Company creates climate-friendlier alternative to traditional clay bricks
Called K-Briqs, they're made from construction and demolition waste.
Prof. Gabriela Medero, Heriot-Watt University (Image credit: Heriot-Watt University video)
One major cause of carbon pollution is all around you – building materials, including bricks.
Traditional clay bricks are made by firing. They’re heated to about 2,000 degrees Fahrenheit, which takes a lot of energy.
But Kenoteq, a Scottish start-up, has developed an alternative called K-Briqs.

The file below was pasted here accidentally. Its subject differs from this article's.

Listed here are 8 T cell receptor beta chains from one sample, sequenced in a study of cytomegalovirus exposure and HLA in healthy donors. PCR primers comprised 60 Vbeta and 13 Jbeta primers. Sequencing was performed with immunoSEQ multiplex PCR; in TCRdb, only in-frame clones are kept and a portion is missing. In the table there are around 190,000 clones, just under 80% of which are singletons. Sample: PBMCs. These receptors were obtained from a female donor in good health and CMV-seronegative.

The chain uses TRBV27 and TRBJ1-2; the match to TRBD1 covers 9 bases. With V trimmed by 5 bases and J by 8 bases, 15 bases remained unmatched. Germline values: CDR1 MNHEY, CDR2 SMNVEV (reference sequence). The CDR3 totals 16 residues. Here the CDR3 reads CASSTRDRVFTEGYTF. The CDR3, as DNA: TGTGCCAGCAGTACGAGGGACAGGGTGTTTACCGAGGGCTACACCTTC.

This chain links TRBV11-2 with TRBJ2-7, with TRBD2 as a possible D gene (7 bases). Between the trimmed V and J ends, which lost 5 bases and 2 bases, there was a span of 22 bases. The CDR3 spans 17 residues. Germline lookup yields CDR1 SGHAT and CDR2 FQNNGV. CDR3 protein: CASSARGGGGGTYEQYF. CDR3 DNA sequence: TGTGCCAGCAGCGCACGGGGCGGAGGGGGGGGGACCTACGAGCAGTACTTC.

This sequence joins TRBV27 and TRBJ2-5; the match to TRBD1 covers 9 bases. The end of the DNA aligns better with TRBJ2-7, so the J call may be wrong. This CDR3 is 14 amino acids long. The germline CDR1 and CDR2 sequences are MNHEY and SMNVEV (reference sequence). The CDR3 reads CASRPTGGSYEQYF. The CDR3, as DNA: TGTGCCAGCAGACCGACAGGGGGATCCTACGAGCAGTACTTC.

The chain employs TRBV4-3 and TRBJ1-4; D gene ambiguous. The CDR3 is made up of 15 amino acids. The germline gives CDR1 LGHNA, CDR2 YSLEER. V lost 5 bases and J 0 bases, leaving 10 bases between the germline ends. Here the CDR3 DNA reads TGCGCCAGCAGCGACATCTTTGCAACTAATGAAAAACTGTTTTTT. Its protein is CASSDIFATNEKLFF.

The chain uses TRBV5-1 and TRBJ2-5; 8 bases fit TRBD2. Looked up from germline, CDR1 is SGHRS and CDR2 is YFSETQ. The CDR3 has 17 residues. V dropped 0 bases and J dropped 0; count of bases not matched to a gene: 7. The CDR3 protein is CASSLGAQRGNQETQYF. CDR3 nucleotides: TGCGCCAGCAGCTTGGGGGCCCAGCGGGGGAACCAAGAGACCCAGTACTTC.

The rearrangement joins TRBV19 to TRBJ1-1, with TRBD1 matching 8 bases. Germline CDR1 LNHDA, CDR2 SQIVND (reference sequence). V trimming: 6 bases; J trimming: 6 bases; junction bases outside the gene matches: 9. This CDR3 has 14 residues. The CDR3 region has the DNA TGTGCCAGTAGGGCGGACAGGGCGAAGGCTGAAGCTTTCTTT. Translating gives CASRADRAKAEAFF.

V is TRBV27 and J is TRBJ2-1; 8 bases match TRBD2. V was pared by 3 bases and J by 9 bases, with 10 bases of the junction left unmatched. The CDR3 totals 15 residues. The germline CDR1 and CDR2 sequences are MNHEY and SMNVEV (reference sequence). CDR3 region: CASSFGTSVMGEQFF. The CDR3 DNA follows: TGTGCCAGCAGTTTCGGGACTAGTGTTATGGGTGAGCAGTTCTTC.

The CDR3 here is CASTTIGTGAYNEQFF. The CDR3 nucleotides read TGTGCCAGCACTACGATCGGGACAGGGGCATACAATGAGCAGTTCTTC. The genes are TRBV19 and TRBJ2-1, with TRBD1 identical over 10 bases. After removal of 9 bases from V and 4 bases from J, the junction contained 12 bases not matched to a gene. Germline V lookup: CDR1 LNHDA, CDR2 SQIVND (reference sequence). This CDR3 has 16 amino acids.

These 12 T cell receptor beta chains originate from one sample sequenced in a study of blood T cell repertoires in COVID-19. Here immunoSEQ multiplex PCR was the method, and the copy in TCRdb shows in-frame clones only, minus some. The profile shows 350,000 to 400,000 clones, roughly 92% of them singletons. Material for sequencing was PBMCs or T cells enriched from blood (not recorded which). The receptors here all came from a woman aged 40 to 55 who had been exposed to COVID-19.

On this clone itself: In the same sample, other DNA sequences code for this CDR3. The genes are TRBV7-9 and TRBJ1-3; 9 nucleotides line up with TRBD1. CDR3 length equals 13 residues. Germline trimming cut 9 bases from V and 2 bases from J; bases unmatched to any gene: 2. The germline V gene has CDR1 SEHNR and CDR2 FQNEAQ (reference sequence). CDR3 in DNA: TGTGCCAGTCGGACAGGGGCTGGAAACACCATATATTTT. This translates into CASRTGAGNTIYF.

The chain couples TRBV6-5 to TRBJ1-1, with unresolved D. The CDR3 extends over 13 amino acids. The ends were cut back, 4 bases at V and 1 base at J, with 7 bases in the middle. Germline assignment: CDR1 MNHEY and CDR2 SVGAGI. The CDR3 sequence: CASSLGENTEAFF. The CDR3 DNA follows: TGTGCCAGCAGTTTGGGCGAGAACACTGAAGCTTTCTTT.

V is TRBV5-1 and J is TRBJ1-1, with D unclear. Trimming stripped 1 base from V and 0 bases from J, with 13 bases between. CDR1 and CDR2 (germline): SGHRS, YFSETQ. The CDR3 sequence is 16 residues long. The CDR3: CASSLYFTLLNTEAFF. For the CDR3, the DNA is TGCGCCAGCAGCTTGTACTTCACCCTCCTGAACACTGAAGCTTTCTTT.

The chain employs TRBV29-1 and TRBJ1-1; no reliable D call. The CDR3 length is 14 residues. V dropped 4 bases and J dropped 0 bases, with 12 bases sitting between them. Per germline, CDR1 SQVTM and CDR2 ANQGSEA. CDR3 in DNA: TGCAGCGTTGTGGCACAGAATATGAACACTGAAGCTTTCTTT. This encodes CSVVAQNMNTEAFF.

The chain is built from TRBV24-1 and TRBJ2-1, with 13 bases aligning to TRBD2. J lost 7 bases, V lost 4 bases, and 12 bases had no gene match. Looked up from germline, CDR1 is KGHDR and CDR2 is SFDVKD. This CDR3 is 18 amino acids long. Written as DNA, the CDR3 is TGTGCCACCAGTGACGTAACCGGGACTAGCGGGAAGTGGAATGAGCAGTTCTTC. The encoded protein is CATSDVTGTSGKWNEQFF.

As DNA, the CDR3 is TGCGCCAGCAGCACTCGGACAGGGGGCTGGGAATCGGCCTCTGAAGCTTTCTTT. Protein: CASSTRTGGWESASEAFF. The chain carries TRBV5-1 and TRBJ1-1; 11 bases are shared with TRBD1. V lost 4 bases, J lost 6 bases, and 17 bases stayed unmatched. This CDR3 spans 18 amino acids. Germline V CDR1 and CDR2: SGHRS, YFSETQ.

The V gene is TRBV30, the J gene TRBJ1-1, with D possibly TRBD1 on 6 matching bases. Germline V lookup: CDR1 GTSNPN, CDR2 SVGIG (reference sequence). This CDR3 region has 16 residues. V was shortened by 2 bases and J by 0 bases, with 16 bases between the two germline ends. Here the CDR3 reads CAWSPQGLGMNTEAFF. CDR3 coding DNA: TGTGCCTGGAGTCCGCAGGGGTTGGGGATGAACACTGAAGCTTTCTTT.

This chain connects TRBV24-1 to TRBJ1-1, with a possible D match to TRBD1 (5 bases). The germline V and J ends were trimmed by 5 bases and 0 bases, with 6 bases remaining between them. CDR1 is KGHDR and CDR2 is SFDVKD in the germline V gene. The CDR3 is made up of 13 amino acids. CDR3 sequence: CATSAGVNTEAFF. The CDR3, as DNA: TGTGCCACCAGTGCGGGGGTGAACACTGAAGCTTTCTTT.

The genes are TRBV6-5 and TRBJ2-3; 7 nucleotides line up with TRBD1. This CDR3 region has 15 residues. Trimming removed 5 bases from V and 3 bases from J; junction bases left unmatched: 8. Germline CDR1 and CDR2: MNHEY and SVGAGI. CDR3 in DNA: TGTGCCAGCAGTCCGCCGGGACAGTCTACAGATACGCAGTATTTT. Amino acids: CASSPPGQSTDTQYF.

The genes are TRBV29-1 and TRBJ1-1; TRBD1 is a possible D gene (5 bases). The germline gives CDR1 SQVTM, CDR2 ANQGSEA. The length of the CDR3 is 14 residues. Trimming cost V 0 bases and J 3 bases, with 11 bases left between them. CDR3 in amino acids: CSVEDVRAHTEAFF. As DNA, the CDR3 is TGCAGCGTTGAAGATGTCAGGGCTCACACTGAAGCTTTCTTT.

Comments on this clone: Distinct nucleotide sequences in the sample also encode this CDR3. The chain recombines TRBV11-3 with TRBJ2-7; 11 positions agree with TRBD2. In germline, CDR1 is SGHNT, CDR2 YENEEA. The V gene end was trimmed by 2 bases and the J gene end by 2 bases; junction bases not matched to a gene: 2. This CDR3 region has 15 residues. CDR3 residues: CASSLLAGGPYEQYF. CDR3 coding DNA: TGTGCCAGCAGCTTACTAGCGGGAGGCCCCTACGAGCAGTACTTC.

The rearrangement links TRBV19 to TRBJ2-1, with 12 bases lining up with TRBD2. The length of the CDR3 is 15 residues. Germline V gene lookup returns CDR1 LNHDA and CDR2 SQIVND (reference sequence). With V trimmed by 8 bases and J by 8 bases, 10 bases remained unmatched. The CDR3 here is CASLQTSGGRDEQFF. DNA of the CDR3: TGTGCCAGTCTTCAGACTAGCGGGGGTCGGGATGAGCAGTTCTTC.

They’re made of 90% recycled construction and demolition waste, and they do not need firing, so manufacturing a K-Briq only produces one-tenth the carbon pollution of a traditional brick.
Chief scientific officer Gabriela Medero says that K-Briqs are durable, offer good insulation, and can be made in many different colors.
“Architects and designers, they get really excited because they can be adopting a building material that is sustainable, is as durable as what they are used to using, but they can be very creative and can produce very exciting different new designs with all the colors that we can produce,” she says.
Kenoteq is producing the bricks at a waste and recycling facility in Edinburgh. And as the company expands its production and distribution, K-Briqs could help lay a foundation for more climate-friendly buildings.
Reporting credit: Stephanie Manuzak/ChavoBart Digital Media.